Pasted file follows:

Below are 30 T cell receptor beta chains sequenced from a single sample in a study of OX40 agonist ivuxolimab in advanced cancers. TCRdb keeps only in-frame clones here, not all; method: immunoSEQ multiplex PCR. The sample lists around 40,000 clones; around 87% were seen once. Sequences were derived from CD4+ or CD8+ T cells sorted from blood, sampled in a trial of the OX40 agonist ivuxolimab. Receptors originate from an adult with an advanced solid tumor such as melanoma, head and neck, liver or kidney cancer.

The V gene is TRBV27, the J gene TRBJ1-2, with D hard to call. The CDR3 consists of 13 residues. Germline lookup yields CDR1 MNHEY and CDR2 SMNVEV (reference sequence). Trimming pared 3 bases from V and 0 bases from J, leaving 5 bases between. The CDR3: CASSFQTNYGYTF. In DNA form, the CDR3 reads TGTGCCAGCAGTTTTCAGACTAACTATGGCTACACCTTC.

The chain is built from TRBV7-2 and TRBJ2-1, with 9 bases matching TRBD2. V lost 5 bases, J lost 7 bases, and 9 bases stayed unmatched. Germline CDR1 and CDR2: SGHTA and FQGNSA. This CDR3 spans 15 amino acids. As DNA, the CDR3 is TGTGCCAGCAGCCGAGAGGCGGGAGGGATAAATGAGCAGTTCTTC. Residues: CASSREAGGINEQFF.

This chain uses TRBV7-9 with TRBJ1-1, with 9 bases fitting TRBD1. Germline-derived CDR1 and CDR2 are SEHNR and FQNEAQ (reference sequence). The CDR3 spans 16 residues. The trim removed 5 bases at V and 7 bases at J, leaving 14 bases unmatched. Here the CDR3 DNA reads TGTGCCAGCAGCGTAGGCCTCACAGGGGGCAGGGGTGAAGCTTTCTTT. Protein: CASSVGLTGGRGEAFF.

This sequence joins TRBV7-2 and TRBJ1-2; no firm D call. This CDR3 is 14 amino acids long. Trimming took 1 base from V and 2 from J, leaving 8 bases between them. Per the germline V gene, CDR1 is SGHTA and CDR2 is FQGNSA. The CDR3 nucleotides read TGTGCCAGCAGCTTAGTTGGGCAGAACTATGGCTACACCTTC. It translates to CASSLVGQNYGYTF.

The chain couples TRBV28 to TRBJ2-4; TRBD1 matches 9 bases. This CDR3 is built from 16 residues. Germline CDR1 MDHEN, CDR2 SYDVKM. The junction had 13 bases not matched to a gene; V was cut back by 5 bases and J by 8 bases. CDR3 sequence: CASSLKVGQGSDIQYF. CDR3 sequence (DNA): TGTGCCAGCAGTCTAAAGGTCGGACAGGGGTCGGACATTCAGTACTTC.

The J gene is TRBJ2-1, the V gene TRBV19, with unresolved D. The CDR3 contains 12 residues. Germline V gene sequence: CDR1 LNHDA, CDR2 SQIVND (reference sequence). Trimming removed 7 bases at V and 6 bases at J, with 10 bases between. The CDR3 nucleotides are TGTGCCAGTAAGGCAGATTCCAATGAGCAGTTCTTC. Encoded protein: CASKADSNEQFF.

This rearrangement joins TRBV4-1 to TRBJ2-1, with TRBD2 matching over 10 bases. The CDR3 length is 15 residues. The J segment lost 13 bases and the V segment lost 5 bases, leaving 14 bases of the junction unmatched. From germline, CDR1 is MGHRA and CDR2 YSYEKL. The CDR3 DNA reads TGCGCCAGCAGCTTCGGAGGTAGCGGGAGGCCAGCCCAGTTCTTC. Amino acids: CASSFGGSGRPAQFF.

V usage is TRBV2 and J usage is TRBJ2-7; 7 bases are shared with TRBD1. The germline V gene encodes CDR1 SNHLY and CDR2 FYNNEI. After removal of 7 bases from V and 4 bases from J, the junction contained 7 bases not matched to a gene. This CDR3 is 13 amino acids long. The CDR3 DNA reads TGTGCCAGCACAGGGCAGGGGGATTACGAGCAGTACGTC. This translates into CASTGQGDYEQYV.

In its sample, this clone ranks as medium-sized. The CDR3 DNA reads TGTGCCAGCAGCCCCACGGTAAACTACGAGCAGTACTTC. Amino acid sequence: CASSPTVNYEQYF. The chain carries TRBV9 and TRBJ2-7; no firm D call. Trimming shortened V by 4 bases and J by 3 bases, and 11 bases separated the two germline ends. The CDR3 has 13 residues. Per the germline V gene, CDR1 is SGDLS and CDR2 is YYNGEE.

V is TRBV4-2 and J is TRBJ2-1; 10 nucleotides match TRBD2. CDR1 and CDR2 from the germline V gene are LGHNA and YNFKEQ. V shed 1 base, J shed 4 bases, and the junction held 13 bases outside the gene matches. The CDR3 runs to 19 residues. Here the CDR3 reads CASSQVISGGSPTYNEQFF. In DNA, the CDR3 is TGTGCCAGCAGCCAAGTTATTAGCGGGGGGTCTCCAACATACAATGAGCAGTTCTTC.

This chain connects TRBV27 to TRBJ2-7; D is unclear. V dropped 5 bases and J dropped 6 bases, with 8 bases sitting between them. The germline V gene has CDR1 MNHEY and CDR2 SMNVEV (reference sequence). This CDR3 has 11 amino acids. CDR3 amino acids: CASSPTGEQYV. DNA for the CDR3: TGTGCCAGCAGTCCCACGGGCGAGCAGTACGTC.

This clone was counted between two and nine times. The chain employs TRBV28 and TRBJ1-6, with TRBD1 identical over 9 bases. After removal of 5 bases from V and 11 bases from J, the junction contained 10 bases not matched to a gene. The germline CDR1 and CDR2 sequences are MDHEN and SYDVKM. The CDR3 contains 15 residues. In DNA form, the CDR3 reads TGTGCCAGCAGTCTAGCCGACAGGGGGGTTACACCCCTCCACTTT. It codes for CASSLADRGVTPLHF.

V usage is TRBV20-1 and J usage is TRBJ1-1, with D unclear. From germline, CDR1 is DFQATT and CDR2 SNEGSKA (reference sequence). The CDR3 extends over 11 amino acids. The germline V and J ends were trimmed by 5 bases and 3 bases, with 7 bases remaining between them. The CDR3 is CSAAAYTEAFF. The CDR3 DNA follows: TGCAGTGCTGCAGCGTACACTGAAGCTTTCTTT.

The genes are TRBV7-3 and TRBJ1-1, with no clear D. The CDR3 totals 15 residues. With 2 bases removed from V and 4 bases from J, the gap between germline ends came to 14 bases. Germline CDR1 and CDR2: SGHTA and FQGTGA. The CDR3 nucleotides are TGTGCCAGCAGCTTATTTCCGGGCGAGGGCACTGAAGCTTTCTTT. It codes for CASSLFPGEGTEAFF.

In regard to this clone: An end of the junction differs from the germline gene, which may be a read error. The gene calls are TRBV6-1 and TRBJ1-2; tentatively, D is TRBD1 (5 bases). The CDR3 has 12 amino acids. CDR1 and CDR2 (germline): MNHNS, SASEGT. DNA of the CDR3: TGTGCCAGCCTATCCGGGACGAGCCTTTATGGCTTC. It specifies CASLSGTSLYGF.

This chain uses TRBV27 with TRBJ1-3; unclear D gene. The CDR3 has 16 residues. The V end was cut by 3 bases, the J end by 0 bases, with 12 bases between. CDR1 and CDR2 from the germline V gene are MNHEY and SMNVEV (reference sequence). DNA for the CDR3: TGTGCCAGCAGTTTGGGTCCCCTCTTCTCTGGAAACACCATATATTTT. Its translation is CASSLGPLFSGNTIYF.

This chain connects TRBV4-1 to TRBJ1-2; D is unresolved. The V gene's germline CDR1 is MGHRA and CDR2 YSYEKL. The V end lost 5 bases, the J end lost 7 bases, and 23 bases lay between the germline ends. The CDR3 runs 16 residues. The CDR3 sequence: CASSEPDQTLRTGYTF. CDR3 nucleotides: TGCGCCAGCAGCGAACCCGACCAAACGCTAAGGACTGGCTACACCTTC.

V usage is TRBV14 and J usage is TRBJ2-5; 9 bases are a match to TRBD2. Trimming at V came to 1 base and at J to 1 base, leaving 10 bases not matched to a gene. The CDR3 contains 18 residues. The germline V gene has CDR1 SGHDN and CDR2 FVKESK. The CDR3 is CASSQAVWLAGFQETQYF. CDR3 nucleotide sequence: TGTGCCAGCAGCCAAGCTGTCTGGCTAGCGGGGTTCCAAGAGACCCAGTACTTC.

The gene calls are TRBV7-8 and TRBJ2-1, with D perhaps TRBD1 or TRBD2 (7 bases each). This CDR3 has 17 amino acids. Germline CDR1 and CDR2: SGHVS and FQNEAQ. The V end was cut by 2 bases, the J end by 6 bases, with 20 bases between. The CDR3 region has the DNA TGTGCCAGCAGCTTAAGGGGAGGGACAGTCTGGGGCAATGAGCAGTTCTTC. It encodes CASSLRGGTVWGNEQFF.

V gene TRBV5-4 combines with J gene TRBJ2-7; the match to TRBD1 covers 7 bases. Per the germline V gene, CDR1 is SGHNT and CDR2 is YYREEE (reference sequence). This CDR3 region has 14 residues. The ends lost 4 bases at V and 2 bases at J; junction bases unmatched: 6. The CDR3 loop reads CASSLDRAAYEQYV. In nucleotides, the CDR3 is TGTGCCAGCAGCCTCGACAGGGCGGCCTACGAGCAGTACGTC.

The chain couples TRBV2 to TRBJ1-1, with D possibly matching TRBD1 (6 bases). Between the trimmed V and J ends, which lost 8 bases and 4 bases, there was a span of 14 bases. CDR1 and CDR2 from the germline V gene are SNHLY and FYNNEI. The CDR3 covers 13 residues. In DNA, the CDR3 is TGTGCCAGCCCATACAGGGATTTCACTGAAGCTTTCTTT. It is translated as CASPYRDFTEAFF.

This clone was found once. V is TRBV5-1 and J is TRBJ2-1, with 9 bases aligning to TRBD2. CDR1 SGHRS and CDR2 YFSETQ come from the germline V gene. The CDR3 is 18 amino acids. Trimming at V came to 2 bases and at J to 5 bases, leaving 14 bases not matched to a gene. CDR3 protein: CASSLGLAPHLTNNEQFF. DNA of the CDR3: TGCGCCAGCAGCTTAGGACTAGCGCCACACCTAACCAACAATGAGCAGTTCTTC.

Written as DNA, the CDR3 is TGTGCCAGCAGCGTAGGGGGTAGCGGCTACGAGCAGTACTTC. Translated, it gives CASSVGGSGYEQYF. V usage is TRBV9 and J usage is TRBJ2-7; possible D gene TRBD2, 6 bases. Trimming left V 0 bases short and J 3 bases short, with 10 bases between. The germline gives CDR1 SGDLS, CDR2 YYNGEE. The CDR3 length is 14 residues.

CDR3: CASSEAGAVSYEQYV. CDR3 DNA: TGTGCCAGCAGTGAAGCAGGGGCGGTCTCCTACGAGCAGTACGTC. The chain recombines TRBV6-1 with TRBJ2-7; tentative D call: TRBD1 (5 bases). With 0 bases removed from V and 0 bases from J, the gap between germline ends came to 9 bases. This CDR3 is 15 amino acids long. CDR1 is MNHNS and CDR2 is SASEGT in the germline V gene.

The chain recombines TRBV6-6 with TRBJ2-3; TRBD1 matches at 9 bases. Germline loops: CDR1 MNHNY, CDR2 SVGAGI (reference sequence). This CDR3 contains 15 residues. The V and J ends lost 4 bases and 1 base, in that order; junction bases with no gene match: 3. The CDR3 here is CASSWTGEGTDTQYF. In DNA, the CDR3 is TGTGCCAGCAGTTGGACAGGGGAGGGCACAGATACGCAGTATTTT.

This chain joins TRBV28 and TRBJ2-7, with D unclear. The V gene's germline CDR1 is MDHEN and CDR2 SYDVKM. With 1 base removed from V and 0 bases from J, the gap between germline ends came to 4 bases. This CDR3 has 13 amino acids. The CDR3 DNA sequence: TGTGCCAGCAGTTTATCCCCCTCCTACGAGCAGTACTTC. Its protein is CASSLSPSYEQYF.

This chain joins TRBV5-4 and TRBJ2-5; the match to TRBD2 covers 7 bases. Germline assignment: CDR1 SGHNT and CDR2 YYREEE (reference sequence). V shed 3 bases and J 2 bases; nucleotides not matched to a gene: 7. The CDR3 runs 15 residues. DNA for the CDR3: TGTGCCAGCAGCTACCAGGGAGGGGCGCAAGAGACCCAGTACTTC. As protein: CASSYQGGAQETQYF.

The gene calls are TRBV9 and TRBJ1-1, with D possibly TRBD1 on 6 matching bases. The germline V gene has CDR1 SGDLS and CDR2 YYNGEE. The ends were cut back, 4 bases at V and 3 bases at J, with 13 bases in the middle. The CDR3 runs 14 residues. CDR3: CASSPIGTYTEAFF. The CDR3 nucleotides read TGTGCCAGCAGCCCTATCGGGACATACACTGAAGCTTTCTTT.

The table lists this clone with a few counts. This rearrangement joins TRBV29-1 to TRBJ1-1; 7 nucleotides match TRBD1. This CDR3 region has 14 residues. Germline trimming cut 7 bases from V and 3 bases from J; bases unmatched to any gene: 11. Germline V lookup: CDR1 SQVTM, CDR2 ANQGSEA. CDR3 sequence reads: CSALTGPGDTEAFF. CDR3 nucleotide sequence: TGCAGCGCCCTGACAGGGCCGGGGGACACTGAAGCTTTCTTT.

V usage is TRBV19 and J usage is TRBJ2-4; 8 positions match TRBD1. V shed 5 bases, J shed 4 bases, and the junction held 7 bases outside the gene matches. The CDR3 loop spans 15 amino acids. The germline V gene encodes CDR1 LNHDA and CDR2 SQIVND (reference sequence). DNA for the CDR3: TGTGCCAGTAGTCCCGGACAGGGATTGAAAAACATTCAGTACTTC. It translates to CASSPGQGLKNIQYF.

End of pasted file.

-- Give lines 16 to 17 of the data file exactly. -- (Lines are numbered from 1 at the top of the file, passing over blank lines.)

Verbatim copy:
In regard to this clone: An end of the junction differs from the germline gene, which may be a read error. The gene calls are TRBV6-1 and TRBJ1-2; tentatively, D is TRBD1 (5 bases). The CDR3 has 12 amino acids. CDR1 and CDR2 (germline): MNHNS, SASEGT. DNA of the CDR3: TGTGCCAGCCTATCCGGGACGAGCCTTTATGGCTTC. It specifies CASLSGTSLYGF.

This chain uses TRBV27 with TRBJ1-3; unclear D gene. The CDR3 has 16 residues. The V end was cut by 3 bases, the J end by 0 bases, with 12 bases between. CDR1 and CDR2 from the germline V gene are MNHEY and SMNVEV (reference sequence). DNA for the CDR3: TGTGCCAGCAGTTTGGGTCCCCTCTTCTCTGGAAACACCATATATTTT. Its translation is CASSLGPLFSGNTIYF.